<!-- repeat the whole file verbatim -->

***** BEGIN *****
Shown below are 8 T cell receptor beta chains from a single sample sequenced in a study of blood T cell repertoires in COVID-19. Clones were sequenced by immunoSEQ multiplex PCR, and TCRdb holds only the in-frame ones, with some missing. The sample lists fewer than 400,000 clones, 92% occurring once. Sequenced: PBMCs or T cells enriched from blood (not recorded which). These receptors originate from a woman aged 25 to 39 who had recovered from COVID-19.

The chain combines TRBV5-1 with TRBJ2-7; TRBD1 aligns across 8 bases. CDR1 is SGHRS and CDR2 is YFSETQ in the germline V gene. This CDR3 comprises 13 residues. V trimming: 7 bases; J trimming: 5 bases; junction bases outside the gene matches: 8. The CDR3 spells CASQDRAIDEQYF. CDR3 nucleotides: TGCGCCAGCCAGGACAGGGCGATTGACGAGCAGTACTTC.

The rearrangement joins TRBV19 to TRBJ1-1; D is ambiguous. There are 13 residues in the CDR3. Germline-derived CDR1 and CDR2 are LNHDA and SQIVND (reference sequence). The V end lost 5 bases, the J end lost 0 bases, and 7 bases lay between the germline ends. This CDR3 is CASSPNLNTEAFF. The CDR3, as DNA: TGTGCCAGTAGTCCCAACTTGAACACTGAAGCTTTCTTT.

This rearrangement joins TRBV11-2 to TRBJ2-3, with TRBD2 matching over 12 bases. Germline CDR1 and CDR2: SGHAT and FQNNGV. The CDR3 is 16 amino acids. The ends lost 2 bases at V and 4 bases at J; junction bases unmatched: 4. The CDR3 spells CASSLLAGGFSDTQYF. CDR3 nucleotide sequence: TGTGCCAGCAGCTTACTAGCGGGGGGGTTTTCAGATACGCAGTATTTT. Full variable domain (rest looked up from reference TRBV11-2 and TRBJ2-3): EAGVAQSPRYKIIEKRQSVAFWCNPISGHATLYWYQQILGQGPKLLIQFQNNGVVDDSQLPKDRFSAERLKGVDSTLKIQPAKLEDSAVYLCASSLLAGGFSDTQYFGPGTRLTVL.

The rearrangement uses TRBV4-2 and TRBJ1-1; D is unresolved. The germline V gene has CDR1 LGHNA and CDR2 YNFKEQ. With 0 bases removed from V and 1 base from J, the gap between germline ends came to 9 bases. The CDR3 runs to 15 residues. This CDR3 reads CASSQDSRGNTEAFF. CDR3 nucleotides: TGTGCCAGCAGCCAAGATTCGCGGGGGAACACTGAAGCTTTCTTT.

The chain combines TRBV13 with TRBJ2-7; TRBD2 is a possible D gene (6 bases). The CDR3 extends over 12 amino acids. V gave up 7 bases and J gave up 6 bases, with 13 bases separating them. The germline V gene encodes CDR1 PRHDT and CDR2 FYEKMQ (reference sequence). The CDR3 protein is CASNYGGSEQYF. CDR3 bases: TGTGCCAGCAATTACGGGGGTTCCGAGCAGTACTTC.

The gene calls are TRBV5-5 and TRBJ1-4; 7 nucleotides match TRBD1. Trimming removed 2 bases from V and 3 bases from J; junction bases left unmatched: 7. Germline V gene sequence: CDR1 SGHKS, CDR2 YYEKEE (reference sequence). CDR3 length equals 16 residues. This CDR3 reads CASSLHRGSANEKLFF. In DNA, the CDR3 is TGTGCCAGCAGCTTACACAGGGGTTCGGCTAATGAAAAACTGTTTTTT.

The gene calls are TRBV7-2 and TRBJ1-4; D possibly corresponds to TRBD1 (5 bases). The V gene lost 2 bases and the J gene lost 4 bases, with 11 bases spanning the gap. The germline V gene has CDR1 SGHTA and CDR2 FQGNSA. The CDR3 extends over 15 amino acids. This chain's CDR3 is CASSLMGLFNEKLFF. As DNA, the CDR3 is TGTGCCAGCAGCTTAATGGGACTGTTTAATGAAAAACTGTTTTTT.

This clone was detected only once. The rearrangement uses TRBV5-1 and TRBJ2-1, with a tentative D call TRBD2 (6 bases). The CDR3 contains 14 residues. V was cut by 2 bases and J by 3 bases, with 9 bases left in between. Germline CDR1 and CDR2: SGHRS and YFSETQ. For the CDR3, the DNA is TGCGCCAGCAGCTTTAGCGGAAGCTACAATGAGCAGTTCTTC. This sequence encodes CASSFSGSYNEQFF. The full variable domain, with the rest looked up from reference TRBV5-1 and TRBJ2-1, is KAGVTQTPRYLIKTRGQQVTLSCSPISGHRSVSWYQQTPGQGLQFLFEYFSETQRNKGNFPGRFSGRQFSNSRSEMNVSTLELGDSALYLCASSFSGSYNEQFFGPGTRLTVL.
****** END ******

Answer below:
Shown below are 8 T cell receptor beta chains from a single sample sequenced in a study of blood T cell repertoires in COVID-19. Clones were sequenced by immunoSEQ multiplex PCR, and TCRdb holds only the in-frame ones, with some missing. The sample lists fewer than 400,000 clones, 92% occurring once. Sequenced: PBMCs or T cells enriched from blood (not recorded which). These receptors originate from a woman aged 25 to 39 who had recovered from COVID-19.

The chain combines TRBV5-1 with TRBJ2-7; TRBD1 aligns across 8 bases. CDR1 is SGHRS and CDR2 is YFSETQ in the germline V gene. This CDR3 comprises 13 residues. V trimming: 7 bases; J trimming: 5 bases; junction bases outside the gene matches: 8. The CDR3 spells CASQDRAIDEQYF. CDR3 nucleotides: TGCGCCAGCCAGGACAGGGCGATTGACGAGCAGTACTTC.

The rearrangement joins TRBV19 to TRBJ1-1; D is ambiguous. There are 13 residues in the CDR3. Germline-derived CDR1 and CDR2 are LNHDA and SQIVND (reference sequence). The V end lost 5 bases, the J end lost 0 bases, and 7 bases lay between the germline ends. This CDR3 is CASSPNLNTEAFF. The CDR3, as DNA: TGTGCCAGTAGTCCCAACTTGAACACTGAAGCTTTCTTT.

This rearrangement joins TRBV11-2 to TRBJ2-3, with TRBD2 matching over 12 bases. Germline CDR1 and CDR2: SGHAT and FQNNGV. The CDR3 is 16 amino acids. The ends lost 2 bases at V and 4 bases at J; junction bases unmatched: 4. The CDR3 spells CASSLLAGGFSDTQYF. CDR3 nucleotide sequence: TGTGCCAGCAGCTTACTAGCGGGGGGGTTTTCAGATACGCAGTATTTT. Full variable domain (rest looked up from reference TRBV11-2 and TRBJ2-3): EAGVAQSPRYKIIEKRQSVAFWCNPISGHATLYWYQQILGQGPKLLIQFQNNGVVDDSQLPKDRFSAERLKGVDSTLKIQPAKLEDSAVYLCASSLLAGGFSDTQYFGPGTRLTVL.

The rearrangement uses TRBV4-2 and TRBJ1-1; D is unresolved. The germline V gene has CDR1 LGHNA and CDR2 YNFKEQ. With 0 bases removed from V and 1 base from J, the gap between germline ends came to 9 bases. The CDR3 runs to 15 residues. This CDR3 reads CASSQDSRGNTEAFF. CDR3 nucleotides: TGTGCCAGCAGCCAAGATTCGCGGGGGAACACTGAAGCTTTCTTT.

The chain combines TRBV13 with TRBJ2-7; TRBD2 is a possible D gene (6 bases). The CDR3 extends over 12 amino acids. V gave up 7 bases and J gave up 6 bases, with 13 bases separating them. The germline V gene encodes CDR1 PRHDT and CDR2 FYEKMQ (reference sequence). The CDR3 protein is CASNYGGSEQYF. CDR3 bases: TGTGCCAGCAATTACGGGGGTTCCGAGCAGTACTTC.

The gene calls are TRBV5-5 and TRBJ1-4; 7 nucleotides match TRBD1. Trimming removed 2 bases from V and 3 bases from J; junction bases left unmatched: 7. Germline V gene sequence: CDR1 SGHKS, CDR2 YYEKEE (reference sequence). CDR3 length equals 16 residues. This CDR3 reads CASSLHRGSANEKLFF. In DNA, the CDR3 is TGTGCCAGCAGCTTACACAGGGGTTCGGCTAATGAAAAACTGTTTTTT.

The gene calls are TRBV7-2 and TRBJ1-4; D possibly corresponds to TRBD1 (5 bases). The V gene lost 2 bases and the J gene lost 4 bases, with 11 bases spanning the gap. The germline V gene has CDR1 SGHTA and CDR2 FQGNSA. The CDR3 extends over 15 amino acids. This chain's CDR3 is CASSLMGLFNEKLFF. As DNA, the CDR3 is TGTGCCAGCAGCTTAATGGGACTGTTTAATGAAAAACTGTTTTTT.

This clone was detected only once. The rearrangement uses TRBV5-1 and TRBJ2-1, with a tentative D call TRBD2 (6 bases). The CDR3 contains 14 residues. V was cut by 2 bases and J by 3 bases, with 9 bases left in between. Germline CDR1 and CDR2: SGHRS and YFSETQ. For the CDR3, the DNA is TGCGCCAGCAGCTTTAGCGGAAGCTACAATGAGCAGTTCTTC. This sequence encodes CASSFSGSYNEQFF. The full variable domain, with the rest looked up from reference TRBV5-1 and TRBJ2-1, is KAGVTQTPRYLIKTRGQQVTLSCSPISGHRSVSWYQQTPGQGLQFLFEYFSETQRNKGNFPGRFSGRQFSNSRSEMNVSTLELGDSALYLCASSFSGSYNEQFFGPGTRLTVL.